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The Lewis and Clark Bridge


The Missouri River was a formidable obstacle to travel in North Dakota. Travelers were thrilled when the situation was resolved. On this date in 1916, traffic in the Williston area saw a most welcome improvement. The Grand Forks Herald announced that both the old and the new channels of the Missouri River had been crossed at Williston using thirty-five boats and wooden planks to form a pontoon bridge. The project had been finished with remarkable speed, and there were no accidents during construction. Once the materials arrived, the bridge took only a week to complete. Hundreds of spectators arrived every day to watch the construction.

The bridge was located at the narrowest point of the river. This resulted in a shorter bridge of only 500 feet, but the river current proved to be a challenge. While the old channel was described as slow and sluggish, the current in the new channel was swift. That remains the case today. From the Fort Peck Dam to Williston, a distance of 145 miles, the river drops 188 feet, and the current can reach seven miles an hour.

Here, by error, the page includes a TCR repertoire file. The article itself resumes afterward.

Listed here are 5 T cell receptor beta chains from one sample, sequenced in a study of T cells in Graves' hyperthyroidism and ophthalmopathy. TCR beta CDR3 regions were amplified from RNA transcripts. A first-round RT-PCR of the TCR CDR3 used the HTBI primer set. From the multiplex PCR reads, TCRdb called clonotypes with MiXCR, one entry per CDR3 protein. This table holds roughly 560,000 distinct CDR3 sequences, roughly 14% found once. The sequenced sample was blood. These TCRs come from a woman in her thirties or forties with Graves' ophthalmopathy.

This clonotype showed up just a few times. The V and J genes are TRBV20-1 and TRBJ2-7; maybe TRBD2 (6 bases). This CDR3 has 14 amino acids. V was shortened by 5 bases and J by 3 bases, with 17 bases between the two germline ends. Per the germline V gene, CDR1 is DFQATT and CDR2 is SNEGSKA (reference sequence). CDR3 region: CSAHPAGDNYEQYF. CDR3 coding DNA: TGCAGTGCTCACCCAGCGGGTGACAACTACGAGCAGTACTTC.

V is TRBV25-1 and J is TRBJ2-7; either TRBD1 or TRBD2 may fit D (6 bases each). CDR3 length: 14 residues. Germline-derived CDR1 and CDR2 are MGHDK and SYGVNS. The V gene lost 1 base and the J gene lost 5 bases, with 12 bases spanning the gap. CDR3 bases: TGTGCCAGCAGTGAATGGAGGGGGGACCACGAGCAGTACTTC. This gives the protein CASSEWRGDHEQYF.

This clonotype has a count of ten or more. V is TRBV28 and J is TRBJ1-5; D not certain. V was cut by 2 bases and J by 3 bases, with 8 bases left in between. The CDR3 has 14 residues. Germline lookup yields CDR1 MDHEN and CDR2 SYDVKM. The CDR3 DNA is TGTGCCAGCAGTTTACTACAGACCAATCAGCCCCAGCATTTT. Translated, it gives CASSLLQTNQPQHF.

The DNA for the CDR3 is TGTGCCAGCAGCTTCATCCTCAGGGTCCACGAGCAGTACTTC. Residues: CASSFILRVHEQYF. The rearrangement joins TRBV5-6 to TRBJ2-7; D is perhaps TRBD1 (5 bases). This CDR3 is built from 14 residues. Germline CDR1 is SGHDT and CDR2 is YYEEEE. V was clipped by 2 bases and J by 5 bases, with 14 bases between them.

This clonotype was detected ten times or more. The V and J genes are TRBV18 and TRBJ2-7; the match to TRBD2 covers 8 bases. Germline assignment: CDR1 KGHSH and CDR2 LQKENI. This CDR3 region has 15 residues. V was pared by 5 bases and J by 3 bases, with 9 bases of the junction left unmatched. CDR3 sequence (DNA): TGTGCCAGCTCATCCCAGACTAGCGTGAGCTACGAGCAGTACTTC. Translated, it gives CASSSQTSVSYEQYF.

Less than two years after construction, the current became too much for the bridge, and it was destroyed by flood in 1918. A new, more substantial structure was built in 1927, but it eventually proved inadequate for the load of heavier cars and trucks. It was replaced in 1973.

As traffic increased in the modern era, the need for a four-lane bridge became clear. The new Lewis and Clark Bridge is part of the U-S 85 Four Lane Project, which created thirty-three miles of four-lane roadway from Watford City to Williston. Originally scheduled for completion in 2016, the bridge was finally opened to traffic this year (2017) – a far cry from the rickety pontoon structure a century before.

Dakota Datebook written by Carole Butcher


Grand Forks Herald. “Finish Bridge Over Missouri.” 5 September, 1916.

Dakota Department of Transportation. “Lewis and Clark Bridge.” https://www.dot.nd.gov/projects/williston/lc/

12 August, 2017.

John Weeks III. “Lewis and Clark Bridge.” http://www.johnweeks.com/river_missouri/pages/nd_mo_09.html
Accessed 12 August, 2017.